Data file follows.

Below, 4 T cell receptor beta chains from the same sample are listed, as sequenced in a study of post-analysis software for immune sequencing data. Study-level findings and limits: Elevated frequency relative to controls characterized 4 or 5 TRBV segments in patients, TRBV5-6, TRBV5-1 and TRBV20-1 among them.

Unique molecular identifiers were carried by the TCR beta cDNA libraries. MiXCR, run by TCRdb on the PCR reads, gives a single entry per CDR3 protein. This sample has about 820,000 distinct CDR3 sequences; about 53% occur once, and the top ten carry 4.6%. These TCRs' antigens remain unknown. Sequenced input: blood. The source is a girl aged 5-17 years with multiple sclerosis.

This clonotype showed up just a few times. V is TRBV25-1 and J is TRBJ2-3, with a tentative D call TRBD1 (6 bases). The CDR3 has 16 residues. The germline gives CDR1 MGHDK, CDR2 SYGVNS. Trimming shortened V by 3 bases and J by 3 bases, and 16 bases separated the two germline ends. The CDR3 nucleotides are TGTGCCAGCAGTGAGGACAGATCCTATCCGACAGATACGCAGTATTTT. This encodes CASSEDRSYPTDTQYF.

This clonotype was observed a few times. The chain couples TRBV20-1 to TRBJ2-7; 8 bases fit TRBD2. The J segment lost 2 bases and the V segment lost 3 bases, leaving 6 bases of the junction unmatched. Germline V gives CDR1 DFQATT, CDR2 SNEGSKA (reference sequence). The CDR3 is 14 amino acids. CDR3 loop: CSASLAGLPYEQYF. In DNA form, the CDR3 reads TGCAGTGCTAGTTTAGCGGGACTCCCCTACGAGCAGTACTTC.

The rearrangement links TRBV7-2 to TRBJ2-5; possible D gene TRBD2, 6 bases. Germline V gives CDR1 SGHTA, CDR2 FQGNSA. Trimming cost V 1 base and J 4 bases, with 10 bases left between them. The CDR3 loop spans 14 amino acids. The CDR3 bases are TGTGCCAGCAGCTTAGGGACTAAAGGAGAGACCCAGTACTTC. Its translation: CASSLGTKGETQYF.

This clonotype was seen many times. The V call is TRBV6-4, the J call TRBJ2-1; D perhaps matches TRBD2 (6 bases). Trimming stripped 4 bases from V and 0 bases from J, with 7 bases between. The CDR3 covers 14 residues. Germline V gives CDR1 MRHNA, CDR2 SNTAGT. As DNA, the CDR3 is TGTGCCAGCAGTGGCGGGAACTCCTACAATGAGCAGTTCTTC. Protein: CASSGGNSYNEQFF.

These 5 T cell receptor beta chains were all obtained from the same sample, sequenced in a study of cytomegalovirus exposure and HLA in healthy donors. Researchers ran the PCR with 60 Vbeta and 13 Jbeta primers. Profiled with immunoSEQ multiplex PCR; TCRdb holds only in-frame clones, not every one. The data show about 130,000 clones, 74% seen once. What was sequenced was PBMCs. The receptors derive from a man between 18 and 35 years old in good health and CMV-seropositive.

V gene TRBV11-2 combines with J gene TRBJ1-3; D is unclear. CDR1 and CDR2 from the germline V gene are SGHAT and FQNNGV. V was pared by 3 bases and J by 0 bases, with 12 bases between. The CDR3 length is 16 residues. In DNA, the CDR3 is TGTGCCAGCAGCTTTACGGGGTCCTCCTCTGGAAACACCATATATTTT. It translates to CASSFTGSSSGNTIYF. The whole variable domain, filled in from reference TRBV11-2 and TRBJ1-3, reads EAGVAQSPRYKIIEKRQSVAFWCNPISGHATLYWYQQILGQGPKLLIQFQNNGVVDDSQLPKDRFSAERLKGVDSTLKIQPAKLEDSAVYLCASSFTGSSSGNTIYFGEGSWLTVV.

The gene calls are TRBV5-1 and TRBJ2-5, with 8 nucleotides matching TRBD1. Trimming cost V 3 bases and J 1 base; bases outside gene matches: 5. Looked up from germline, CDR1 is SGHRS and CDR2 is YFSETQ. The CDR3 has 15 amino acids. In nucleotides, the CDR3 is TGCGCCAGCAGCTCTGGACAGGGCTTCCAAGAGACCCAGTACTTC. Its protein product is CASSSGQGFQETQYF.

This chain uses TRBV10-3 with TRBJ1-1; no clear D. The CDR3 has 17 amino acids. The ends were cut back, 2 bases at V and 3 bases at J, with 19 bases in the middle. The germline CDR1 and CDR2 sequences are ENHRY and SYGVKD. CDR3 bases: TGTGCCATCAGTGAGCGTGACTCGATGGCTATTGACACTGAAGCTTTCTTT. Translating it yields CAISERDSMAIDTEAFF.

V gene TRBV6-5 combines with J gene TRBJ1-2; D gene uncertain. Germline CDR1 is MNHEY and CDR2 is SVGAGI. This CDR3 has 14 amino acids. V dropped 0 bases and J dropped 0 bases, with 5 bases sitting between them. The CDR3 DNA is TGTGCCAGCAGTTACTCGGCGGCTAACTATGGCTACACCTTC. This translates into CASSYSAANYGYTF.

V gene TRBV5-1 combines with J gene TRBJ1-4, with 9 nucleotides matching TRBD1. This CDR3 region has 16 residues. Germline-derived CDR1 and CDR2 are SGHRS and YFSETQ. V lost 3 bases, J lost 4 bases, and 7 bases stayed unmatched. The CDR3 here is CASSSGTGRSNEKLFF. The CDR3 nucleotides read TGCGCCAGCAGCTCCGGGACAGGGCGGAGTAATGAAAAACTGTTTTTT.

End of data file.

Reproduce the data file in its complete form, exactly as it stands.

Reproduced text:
Below, 4 T cell receptor beta chains from the same sample are listed, as sequenced in a study of post-analysis software for immune sequencing data. Study-level findings and limits: Elevated frequency relative to controls characterized 4 or 5 TRBV segments in patients, TRBV5-6, TRBV5-1 and TRBV20-1 among them.

Unique molecular identifiers were carried by the TCR beta cDNA libraries. MiXCR, run by TCRdb on the PCR reads, gives a single entry per CDR3 protein. This sample has about 820,000 distinct CDR3 sequences; about 53% occur once, and the top ten carry 4.6%. These TCRs' antigens remain unknown. Sequenced input: blood. The source is a girl aged 5-17 years with multiple sclerosis.

This clonotype showed up just a few times. V is TRBV25-1 and J is TRBJ2-3, with a tentative D call TRBD1 (6 bases). The CDR3 has 16 residues. The germline gives CDR1 MGHDK, CDR2 SYGVNS. Trimming shortened V by 3 bases and J by 3 bases, and 16 bases separated the two germline ends. The CDR3 nucleotides are TGTGCCAGCAGTGAGGACAGATCCTATCCGACAGATACGCAGTATTTT. This encodes CASSEDRSYPTDTQYF.

This clonotype was observed a few times. The chain couples TRBV20-1 to TRBJ2-7; 8 bases fit TRBD2. The J segment lost 2 bases and the V segment lost 3 bases, leaving 6 bases of the junction unmatched. Germline V gives CDR1 DFQATT, CDR2 SNEGSKA (reference sequence). The CDR3 is 14 amino acids. CDR3 loop: CSASLAGLPYEQYF. In DNA form, the CDR3 reads TGCAGTGCTAGTTTAGCGGGACTCCCCTACGAGCAGTACTTC.

The rearrangement links TRBV7-2 to TRBJ2-5; possible D gene TRBD2, 6 bases. Germline V gives CDR1 SGHTA, CDR2 FQGNSA. Trimming cost V 1 base and J 4 bases, with 10 bases left between them. The CDR3 loop spans 14 amino acids. The CDR3 bases are TGTGCCAGCAGCTTAGGGACTAAAGGAGAGACCCAGTACTTC. Its translation: CASSLGTKGETQYF.

This clonotype was seen many times. The V call is TRBV6-4, the J call TRBJ2-1; D perhaps matches TRBD2 (6 bases). Trimming stripped 4 bases from V and 0 bases from J, with 7 bases between. The CDR3 covers 14 residues. Germline V gives CDR1 MRHNA, CDR2 SNTAGT. As DNA, the CDR3 is TGTGCCAGCAGTGGCGGGAACTCCTACAATGAGCAGTTCTTC. Protein: CASSGGNSYNEQFF.

These 5 T cell receptor beta chains were all obtained from the same sample, sequenced in a study of cytomegalovirus exposure and HLA in healthy donors. Researchers ran the PCR with 60 Vbeta and 13 Jbeta primers. Profiled with immunoSEQ multiplex PCR; TCRdb holds only in-frame clones, not every one. The data show about 130,000 clones, 74% seen once. What was sequenced was PBMCs. The receptors derive from a man between 18 and 35 years old in good health and CMV-seropositive.

V gene TRBV11-2 combines with J gene TRBJ1-3; D is unclear. CDR1 and CDR2 from the germline V gene are SGHAT and FQNNGV. V was pared by 3 bases and J by 0 bases, with 12 bases between. The CDR3 length is 16 residues. In DNA, the CDR3 is TGTGCCAGCAGCTTTACGGGGTCCTCCTCTGGAAACACCATATATTTT. It translates to CASSFTGSSSGNTIYF. The whole variable domain, filled in from reference TRBV11-2 and TRBJ1-3, reads EAGVAQSPRYKIIEKRQSVAFWCNPISGHATLYWYQQILGQGPKLLIQFQNNGVVDDSQLPKDRFSAERLKGVDSTLKIQPAKLEDSAVYLCASSFTGSSSGNTIYFGEGSWLTVV.

The gene calls are TRBV5-1 and TRBJ2-5, with 8 nucleotides matching TRBD1. Trimming cost V 3 bases and J 1 base; bases outside gene matches: 5. Looked up from germline, CDR1 is SGHRS and CDR2 is YFSETQ. The CDR3 has 15 amino acids. In nucleotides, the CDR3 is TGCGCCAGCAGCTCTGGACAGGGCTTCCAAGAGACCCAGTACTTC. Its protein product is CASSSGQGFQETQYF.

This chain uses TRBV10-3 with TRBJ1-1; no clear D. The CDR3 has 17 amino acids. The ends were cut back, 2 bases at V and 3 bases at J, with 19 bases in the middle. The germline CDR1 and CDR2 sequences are ENHRY and SYGVKD. CDR3 bases: TGTGCCATCAGTGAGCGTGACTCGATGGCTATTGACACTGAAGCTTTCTTT. Translating it yields CAISERDSMAIDTEAFF.

V gene TRBV6-5 combines with J gene TRBJ1-2; D gene uncertain. Germline CDR1 is MNHEY and CDR2 is SVGAGI. This CDR3 has 14 amino acids. V dropped 0 bases and J dropped 0 bases, with 5 bases sitting between them. The CDR3 DNA is TGTGCCAGCAGTTACTCGGCGGCTAACTATGGCTACACCTTC. This translates into CASSYSAANYGYTF.

V gene TRBV5-1 combines with J gene TRBJ1-4, with 9 nucleotides matching TRBD1. This CDR3 region has 16 residues. Germline-derived CDR1 and CDR2 are SGHRS and YFSETQ. V lost 3 bases, J lost 4 bases, and 7 bases stayed unmatched. The CDR3 here is CASSSGTGRSNEKLFF. The CDR3 nucleotides read TGCGCCAGCAGCTCCGGGACAGGGCGGAGTAATGAAAAACTGTTTTTT.